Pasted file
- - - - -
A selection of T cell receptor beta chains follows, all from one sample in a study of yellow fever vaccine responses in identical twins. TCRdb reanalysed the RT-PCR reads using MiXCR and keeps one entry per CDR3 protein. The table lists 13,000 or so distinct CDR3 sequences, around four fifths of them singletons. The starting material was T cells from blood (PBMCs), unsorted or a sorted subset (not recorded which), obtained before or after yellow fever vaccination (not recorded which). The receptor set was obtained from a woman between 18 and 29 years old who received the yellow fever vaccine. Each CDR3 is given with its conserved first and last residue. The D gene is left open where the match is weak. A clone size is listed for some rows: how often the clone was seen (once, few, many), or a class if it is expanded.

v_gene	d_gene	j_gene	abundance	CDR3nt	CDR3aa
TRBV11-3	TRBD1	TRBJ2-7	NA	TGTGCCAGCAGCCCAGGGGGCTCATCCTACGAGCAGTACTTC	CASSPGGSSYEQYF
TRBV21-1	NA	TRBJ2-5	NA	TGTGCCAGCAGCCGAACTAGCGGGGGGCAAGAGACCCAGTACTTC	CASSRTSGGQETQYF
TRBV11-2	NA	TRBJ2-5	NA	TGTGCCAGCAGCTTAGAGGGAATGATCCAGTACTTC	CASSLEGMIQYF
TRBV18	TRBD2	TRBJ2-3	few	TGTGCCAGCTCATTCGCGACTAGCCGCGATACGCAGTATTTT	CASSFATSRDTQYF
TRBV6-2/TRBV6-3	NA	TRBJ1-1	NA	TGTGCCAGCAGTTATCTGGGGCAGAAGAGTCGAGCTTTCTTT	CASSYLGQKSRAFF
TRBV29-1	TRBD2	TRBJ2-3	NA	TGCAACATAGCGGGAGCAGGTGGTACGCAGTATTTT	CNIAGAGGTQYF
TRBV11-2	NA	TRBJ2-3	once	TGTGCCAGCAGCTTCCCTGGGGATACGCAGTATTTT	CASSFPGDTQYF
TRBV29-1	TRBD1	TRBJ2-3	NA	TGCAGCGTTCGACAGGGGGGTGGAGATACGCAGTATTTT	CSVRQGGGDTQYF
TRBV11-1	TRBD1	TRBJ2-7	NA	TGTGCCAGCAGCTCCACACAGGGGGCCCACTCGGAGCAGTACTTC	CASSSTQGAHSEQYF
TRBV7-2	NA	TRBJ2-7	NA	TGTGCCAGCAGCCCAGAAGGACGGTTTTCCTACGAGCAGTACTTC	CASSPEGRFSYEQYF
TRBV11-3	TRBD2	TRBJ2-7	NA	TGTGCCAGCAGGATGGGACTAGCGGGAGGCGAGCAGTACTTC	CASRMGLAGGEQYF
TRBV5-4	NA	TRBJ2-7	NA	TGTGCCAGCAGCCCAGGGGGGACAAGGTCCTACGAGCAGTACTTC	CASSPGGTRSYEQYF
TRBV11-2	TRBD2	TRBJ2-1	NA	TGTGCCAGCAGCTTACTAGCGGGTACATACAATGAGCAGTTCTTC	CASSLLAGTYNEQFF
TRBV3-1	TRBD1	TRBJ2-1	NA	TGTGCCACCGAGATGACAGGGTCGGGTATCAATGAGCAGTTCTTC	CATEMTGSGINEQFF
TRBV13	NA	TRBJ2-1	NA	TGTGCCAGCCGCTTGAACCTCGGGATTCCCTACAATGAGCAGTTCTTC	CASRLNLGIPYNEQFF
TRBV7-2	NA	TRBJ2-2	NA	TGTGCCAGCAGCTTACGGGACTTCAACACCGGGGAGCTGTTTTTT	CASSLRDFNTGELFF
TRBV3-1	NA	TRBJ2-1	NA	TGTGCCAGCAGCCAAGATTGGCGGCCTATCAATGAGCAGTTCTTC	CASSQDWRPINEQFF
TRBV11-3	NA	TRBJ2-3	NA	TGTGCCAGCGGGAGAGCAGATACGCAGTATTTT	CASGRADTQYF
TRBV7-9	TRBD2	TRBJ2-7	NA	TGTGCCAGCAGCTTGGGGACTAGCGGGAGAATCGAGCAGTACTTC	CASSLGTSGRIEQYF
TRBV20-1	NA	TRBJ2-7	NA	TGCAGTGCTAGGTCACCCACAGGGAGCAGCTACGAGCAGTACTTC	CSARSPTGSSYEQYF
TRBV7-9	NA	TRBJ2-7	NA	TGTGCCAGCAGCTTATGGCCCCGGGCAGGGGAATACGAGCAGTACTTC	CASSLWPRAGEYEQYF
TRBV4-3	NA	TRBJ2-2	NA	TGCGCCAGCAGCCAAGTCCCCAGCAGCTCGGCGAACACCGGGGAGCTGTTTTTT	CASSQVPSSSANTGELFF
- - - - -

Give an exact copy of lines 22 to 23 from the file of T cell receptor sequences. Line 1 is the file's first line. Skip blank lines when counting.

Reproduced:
TRBV20-1	NA	TRBJ2-7	NA	TGCAGTGCTAGGTCACCCACAGGGAGCAGCTACGAGCAGTACTTC	CSARSPTGSSYEQYF
TRBV7-9	NA	TRBJ2-7	NA	TGTGCCAGCAGCTTATGGCCCCGGGCAGGGGAATACGAGCAGTACTTC	CASSLWPRAGEYEQYF